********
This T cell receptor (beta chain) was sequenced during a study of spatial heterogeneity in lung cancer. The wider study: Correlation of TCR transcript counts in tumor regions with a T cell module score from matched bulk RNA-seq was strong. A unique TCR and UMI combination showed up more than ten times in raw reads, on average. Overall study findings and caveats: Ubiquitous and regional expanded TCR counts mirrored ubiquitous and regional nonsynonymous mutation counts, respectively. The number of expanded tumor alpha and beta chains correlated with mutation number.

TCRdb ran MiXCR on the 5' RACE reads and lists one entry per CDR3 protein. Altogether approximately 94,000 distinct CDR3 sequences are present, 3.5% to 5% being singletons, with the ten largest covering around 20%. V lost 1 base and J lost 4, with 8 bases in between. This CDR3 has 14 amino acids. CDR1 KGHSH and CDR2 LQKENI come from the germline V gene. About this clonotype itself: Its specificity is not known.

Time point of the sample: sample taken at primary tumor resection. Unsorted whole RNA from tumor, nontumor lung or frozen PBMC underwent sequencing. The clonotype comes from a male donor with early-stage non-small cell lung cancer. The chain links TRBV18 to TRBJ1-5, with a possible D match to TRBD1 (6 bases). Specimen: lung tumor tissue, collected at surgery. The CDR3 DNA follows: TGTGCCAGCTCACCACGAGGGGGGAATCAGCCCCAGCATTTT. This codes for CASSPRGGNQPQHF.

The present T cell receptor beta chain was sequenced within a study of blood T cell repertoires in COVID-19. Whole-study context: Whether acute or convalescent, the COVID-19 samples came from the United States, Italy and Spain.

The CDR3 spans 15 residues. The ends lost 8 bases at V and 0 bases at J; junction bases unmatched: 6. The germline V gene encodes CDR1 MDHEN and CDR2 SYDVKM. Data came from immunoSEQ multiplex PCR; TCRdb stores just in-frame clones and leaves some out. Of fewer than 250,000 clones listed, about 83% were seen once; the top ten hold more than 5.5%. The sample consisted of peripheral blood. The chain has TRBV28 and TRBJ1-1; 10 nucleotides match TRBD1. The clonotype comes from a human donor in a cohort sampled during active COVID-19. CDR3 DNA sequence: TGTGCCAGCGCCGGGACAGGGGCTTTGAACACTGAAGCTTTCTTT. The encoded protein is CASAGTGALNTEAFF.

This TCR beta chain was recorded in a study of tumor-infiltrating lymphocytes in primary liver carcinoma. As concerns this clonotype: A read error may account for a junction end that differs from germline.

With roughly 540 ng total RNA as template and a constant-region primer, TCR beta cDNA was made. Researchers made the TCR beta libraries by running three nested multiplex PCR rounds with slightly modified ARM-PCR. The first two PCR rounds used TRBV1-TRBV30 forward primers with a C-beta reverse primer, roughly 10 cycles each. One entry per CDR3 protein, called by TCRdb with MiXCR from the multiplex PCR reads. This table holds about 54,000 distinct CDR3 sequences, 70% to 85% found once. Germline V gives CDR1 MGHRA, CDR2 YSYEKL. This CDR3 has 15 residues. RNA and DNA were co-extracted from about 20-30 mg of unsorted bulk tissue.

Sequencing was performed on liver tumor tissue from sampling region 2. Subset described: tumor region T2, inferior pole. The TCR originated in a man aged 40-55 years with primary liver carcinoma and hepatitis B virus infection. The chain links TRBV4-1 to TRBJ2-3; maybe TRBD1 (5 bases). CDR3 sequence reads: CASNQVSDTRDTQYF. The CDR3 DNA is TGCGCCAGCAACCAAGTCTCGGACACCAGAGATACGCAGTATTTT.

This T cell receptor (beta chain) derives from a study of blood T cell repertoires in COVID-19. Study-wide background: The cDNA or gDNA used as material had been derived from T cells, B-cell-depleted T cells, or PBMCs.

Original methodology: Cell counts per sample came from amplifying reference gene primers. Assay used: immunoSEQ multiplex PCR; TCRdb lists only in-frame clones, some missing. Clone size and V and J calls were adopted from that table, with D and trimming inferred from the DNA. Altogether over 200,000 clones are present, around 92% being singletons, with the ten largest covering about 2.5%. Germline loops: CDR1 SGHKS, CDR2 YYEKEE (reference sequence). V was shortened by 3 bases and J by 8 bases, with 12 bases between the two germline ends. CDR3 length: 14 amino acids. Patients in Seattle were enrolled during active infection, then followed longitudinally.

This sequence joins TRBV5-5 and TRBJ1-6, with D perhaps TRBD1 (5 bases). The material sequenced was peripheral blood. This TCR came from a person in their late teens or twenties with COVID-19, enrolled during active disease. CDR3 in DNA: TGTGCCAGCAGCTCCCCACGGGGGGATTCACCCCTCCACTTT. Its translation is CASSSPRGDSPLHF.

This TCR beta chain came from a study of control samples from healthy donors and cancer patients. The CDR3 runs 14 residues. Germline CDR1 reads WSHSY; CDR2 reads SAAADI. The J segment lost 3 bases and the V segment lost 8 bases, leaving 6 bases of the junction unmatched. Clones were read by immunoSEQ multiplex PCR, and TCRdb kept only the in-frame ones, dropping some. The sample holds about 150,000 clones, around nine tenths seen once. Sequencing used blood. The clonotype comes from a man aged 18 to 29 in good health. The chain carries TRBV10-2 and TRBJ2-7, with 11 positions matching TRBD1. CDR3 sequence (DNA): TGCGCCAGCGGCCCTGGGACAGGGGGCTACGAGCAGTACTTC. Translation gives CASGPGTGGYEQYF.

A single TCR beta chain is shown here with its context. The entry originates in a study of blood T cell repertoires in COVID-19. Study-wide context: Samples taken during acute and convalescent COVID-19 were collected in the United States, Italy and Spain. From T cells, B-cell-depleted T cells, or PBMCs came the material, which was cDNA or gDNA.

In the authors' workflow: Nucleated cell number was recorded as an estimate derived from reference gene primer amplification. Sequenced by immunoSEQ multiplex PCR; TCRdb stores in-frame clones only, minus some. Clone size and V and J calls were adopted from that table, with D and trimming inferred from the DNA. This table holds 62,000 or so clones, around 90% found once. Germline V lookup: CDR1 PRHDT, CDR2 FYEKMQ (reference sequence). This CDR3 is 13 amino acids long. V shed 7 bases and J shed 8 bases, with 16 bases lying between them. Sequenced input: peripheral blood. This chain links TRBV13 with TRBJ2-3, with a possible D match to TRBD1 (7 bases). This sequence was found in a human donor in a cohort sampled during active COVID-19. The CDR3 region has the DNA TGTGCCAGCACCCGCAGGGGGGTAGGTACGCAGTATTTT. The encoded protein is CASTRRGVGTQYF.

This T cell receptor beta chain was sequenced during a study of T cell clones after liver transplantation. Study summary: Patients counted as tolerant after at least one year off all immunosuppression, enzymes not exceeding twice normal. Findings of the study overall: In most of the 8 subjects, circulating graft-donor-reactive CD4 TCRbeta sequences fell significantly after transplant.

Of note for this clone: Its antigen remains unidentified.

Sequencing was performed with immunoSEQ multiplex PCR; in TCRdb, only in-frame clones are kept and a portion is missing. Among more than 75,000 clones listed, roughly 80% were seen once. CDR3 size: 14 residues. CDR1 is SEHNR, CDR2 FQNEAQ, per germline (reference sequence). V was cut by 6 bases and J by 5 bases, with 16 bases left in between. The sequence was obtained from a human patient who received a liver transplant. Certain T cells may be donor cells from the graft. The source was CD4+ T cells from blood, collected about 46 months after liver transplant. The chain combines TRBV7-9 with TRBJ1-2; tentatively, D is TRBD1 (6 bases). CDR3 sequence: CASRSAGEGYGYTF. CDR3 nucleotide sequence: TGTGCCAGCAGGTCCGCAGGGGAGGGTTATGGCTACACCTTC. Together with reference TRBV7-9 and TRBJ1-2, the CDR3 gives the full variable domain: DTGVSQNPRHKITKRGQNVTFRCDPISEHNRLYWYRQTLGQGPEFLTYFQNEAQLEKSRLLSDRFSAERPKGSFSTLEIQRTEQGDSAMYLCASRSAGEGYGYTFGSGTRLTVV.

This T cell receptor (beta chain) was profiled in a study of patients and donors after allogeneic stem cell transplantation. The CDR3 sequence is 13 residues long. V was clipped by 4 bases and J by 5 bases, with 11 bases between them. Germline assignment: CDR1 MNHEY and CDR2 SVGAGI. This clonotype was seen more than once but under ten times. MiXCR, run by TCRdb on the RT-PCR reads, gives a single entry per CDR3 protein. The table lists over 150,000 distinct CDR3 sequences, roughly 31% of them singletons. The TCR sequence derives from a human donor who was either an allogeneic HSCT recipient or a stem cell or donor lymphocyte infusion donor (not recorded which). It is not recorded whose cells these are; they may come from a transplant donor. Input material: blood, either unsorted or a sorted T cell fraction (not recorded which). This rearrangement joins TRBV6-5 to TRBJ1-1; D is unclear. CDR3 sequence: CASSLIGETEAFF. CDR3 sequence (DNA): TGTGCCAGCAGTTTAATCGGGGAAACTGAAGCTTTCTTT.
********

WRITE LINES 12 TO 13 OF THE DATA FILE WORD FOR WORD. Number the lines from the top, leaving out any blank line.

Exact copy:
This TCR beta chain came from a study of control samples from healthy donors and cancer patients. The CDR3 runs 14 residues. Germline CDR1 reads WSHSY; CDR2 reads SAAADI. The J segment lost 3 bases and the V segment lost 8 bases, leaving 6 bases of the junction unmatched. Clones were read by immunoSEQ multiplex PCR, and TCRdb kept only the in-frame ones, dropping some. The sample holds about 150,000 clones, around nine tenths seen once. Sequencing used blood. The clonotype comes from a man aged 18 to 29 in good health. The chain carries TRBV10-2 and TRBJ2-7, with 11 positions matching TRBD1. CDR3 sequence (DNA): TGCGCCAGCGGCCCTGGGACAGGGGGCTACGAGCAGTACTTC. Translation gives CASGPGTGGYEQYF.

A single TCR beta chain is shown here with its context. The entry originates in a study of blood T cell repertoires in COVID-19. Study-wide context: Samples taken during acute and convalescent COVID-19 were collected in the United States, Italy and Spain. From T cells, B-cell-depleted T cells, or PBMCs came the material, which was cDNA or gDNA.